Those who support free-market economics say it is the best, most efficient path to maximum prosperity for everyone.
In other words, everybody wins in a free market—not equally, but each person at least has the opportunity for a prosperous life.
I agree with all that, except the “everybody wins” part.
In fact, free markets don’t work well at all unless certain people lose. Otherwise the entire system fails and everyone loses. Which is happening right now.
Photo: Getty Images
Forgetting the Lessons
Neel Kashkari, president of the Minneapolis Federal Reserve Bank, is often in the news because he dissents from the Fed’s rate-hike decisions. He previously worked at Goldman Sachs and PIMCO and was assistant Treasury secretary overseeing the crisis-era Troubled Asset Relief Program (TARP).
After running one of the top bailout programs, Kashkari now thinks the “too big to fail” banks are, well, too big and should be broken up. I imagine that makes for some interesting conversations with the banks in his district.
- “We are forgetting the lessons of the 2008 crisis.”
- “The shareholders got bailed out. The boards of directors got bailed out. Management got bailed out. So from their perspective, there was no crisis.”
- “No other industry is levered like the banking industry. If we double the amount of equity banks have, we could go a long way toward resolving the problem that too-big-to-fail banks pose.”
- “If it were up to me, we’d be increasing banks’ leverage ratio, not decreasing it.”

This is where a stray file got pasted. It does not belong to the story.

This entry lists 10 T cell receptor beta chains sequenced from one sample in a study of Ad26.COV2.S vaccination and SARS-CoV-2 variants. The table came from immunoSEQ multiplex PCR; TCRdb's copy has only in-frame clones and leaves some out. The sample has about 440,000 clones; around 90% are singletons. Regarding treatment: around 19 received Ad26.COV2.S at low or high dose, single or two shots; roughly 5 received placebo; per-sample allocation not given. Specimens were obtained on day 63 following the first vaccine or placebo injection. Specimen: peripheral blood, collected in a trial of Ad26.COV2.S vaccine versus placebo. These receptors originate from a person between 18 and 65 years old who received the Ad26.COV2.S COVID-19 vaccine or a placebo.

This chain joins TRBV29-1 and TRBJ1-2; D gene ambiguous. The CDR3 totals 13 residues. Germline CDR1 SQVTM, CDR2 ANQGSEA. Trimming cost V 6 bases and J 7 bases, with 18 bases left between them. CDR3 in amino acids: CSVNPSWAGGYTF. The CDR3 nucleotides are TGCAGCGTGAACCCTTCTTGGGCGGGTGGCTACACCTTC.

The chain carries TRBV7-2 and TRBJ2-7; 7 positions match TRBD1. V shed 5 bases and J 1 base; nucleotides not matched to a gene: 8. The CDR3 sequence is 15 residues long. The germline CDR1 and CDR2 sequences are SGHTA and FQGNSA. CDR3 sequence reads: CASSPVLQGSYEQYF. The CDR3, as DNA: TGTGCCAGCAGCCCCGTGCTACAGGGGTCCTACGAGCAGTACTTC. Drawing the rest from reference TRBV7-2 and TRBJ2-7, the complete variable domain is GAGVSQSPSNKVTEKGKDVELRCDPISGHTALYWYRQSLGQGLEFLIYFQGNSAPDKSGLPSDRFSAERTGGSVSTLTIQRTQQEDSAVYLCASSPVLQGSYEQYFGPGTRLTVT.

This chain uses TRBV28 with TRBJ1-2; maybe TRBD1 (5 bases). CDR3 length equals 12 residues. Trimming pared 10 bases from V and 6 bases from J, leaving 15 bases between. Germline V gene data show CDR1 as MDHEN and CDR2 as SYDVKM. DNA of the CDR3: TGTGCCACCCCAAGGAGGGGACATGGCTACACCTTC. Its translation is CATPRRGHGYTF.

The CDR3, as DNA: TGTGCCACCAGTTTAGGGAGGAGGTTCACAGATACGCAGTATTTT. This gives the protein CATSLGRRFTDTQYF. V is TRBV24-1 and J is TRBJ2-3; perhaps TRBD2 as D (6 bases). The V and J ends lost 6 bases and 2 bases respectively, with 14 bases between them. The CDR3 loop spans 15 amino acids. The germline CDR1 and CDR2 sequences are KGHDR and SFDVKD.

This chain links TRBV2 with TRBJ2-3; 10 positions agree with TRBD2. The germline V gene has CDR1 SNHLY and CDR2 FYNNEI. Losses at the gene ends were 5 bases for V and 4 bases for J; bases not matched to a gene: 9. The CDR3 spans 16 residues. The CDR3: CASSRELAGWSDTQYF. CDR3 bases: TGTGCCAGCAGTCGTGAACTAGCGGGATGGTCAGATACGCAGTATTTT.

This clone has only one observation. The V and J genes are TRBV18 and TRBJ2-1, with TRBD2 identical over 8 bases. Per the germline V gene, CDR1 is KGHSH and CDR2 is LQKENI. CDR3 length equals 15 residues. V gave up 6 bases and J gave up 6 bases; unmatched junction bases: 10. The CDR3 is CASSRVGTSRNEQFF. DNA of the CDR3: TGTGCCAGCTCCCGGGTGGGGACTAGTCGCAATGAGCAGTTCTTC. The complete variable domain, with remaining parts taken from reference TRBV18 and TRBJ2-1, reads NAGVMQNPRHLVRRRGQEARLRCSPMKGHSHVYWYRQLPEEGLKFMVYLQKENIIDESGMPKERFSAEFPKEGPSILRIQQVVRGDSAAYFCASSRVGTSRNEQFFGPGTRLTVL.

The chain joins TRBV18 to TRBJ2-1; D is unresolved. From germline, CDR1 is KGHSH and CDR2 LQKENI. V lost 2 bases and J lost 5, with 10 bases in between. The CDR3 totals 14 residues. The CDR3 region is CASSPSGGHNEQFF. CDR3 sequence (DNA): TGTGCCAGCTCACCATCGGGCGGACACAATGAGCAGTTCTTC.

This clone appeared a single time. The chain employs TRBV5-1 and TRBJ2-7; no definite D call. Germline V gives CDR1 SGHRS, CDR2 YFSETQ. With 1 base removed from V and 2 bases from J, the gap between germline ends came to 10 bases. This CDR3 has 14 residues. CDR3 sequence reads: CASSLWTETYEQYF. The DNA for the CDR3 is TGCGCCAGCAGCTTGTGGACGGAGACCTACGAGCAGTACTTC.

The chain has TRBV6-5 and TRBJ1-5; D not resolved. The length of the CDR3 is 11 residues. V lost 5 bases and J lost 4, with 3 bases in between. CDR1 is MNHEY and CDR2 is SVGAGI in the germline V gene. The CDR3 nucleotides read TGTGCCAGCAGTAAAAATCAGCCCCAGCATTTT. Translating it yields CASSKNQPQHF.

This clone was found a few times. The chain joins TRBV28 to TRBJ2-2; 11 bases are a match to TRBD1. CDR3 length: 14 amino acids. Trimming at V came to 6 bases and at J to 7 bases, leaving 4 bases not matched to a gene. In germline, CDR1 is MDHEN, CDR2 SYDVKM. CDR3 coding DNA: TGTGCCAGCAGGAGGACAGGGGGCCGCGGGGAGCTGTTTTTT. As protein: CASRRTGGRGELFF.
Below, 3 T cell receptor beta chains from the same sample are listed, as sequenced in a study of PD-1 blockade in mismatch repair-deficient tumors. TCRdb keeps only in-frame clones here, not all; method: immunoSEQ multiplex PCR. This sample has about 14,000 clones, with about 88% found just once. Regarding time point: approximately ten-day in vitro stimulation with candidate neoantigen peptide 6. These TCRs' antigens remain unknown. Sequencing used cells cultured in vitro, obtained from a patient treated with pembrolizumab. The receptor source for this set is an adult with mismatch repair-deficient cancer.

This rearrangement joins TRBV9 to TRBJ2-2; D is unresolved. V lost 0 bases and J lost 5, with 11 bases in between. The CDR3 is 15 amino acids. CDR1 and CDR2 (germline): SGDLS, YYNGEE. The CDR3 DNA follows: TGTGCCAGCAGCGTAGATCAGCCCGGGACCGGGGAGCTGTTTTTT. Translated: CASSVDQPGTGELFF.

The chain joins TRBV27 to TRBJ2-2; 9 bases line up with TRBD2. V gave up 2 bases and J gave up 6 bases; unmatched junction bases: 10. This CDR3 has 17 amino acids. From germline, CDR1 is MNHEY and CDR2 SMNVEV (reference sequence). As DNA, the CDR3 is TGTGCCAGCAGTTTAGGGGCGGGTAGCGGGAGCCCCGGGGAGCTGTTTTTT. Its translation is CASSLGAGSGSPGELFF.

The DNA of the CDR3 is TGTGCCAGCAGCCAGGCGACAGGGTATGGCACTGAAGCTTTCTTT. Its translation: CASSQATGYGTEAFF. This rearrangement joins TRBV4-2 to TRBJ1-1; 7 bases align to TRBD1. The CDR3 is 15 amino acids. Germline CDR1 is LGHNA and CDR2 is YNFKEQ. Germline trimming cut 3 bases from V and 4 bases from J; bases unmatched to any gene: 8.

Those last two comments are important. Banks profit mainly by lending money that was itself loaned to the bank by depositors and bondholders. This gives them leverage, which makes them vulnerable to losses when borrowers default.
As a result, there’s a constant tension. Bankers want more leverage so profits will be higher. Regulators want to allow less leverage so the banks are less likely to fail. They meet somewhere in the middle.
The Fed manages this balance and does a pretty good job of it... until something like 2008 happens.
But here’s the problem: Our bank-stability apparatus—the Fed, the FDIC, occasional bailouts—encourages banks and other lenders to take unwise risks because they know (or at least believe) they’ll get rescued.
And that brings us back to free markets and losers.
Photo: Getty Images
Hiding the Message
We heard a lot in the crisis, and still now, about people taking out loans they couldn’t afford. Obviously, that’s a bad idea.
But every loan has two sides: borrower and lender. Both have responsibilities.
Just as borrowers shouldn’t overstretch, lenders shouldn’t over-lend. That’s partly how we get crises like 2008.
In theory, the free market imposes discipline on both sides. It certainly does for borrowers. Default on your mortgage and every future lender will either deny you credit or charge you much higher rates… and rightly so.
But on the lender side, responsibility for mistakes stays hidden. As Kashkari said, bank executives and directors who made bad decisions leading up to 2008 felt little punishment.